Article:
The sessions of a romantic nature were nauseating enough to watch, but really spoiling the environment was the increasing entitlement any of the Sixth Sense alliance had felt. As if their actions deserved little consequence or backlash. Winning came nearly simple for these particular players but as mentioned previously in this article, their victories didn’t exactly breed content for most fans.
Amidst all of this, Vanessa strongly supported the couples, through and through. Two of her fellow house guests that were Have Nots alongside Vanessa that first week were Liz and Austin, both of whom she would form the longest lasting bonds.
When Shelli felt no one was happy to see Clay win his power of veto, Vanessa capitulated, leading to the eviction of Jason. When Liz and Julia were eviction nominees, Vanessa deemed it as the twins’ decision of who should leave. When Vanessa became the Head of Household at Final Five, her true target was Johnny Mac and not Austin/Liz.
The traditional strategical move to split up couples in the Big Brother house wasn’t ever an initial consideration for Vanessa.
Vanessa’s gaming overwhelms
It comes as no surprise her approach to the “Big Brother” game was similar to the game of poker. The different cards that are dealt, the reads and tells of fellow players and the decisions on how to play hands are a constant.
Vanessa’s thoughts on strategy were nearly non-stop. Her go-to maneuver whenever a fellow ally would come in to power was instructing them on how he or she should handle their game… with benefits to her own game, of course.
Vanessa was adamant all summer long about keeping to her word. Her word was golden. She once even proudly proclaimed, “I stick to my deals” — a statement made two weeks after her creation then destruction of the Dark Moon alliance (that meant to target Austin). Becky heavily put her on notice for her duplicity, but luckily for Vanessa during Becky’s HOH reign, then-fellow eviction nominee Shelli was seen as more of a threat to the Goblins (James, Jackie, Meg).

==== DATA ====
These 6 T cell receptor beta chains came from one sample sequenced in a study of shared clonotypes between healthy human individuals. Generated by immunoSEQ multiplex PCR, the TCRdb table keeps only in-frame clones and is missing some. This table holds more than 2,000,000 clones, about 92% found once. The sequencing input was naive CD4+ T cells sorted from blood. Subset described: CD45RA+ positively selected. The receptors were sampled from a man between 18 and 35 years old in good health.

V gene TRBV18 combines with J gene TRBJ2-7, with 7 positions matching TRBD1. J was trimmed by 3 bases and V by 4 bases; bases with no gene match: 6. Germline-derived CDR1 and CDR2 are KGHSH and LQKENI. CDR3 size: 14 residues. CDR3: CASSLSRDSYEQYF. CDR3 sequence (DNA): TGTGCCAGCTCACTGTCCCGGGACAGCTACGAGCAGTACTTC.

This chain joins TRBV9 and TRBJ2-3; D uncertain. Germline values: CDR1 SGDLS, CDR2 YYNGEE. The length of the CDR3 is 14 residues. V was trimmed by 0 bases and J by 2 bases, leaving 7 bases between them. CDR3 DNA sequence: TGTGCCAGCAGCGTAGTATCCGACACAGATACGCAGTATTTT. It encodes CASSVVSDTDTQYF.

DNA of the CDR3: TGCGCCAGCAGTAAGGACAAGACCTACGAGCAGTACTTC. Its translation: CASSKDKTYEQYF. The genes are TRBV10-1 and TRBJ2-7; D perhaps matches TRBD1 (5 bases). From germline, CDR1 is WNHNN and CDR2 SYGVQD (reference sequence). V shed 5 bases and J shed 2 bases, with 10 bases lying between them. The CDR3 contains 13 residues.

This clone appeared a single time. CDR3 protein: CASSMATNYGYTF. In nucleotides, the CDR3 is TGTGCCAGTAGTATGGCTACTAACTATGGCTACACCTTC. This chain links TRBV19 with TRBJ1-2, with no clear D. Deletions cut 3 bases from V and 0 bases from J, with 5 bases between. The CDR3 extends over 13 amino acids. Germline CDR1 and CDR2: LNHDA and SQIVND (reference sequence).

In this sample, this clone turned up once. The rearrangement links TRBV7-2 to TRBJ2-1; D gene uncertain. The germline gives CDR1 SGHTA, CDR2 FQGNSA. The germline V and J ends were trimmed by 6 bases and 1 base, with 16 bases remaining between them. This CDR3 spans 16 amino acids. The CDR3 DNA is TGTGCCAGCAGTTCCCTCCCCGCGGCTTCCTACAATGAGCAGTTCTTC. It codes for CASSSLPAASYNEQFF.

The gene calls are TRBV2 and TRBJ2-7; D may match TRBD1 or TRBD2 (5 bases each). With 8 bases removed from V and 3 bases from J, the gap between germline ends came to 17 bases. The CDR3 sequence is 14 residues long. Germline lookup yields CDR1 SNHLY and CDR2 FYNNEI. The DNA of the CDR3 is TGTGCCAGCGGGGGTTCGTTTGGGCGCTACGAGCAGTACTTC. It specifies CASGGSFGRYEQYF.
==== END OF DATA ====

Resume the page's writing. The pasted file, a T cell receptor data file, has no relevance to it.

As for mentioning to Vanessa about her full-on game, as James had done on August 29… she didn’t want to hear it, and played the victim card yet again.
For all these frustrating aspects to the persona of Vanessa within the “Big Brother” house, they also pertain to the brilliance of her game that was one of the series’ best and ingenious ever, even though she came up empty and finished outside of the Final 2.
Game-wise, it made logical sense to align with those who can best win challenges and attain power so to stay as long as possible.
Vanessa’s apparent lack of selfishness was a huge benefit for her game. It made others feel involved and valued in her decision making. Another popular female poker on another reality competition enacted this same strategy: Annie Duke on “Celebrity Apprentice” in 2009 who later ended up in the final two (opposite the legendary Joan Rivers, who won that season). Like Annie Duke, Vanessa propped herself as a necessary asset for others. And as difficult as it was to watch, her emotions in playing the role of victim worked with those in the house because it evoked the sympathy she hoped to receive.
It was bothersome to witness Vanessa leaving couples intact for so long (and intending to do so), but lest not forget, Liz and Austin (and before them, Shelli and Clay) were closest with Vanessa (and vice versa). Vanessa’s loyalty shined through and it paid dividends. It managed her survival through the storm Becky had caused in Becky’s attempt to damage her game. And with the presence of couples within the house, they’ll always be seen as a bigger threat as opposed to an individual. Vanessa used them as a shield of protection from outer factions.
In essence, it was this that made Vanessa’s game play an all-time classic: unlike Derrick of “Big Brother 16,” most in the house KNEW about Vanessa’s many shady moves yet STILL kept her around because they (specifically, the Austwins) believed she was someone else’s problem.
As most of those would later discover, especially Austin, Vanessa was most certainly their problem.
A problem winner Steve Moses knew all too well the longer Vanessa remained. He dealt with that problem on finale night with this swift eviction as HOH:
Vanessa Rousso joins a select company of the best non-winners in “Big Brother” history, alongside Danielle Reyes of “Big Brother 3” and Janelle Pierzina of “Big Brother 6” and “Big Brother All-Stars (Big Brother 7).”
Steve’s $500,000 grand prize on September 23, 2015 was deserved. The eviction of the powerhouse that was Vanessa was vital in that victory.
If you can see this text, your browser does not support iframes. This section of the page requested visitors to click on a Facebook Like button.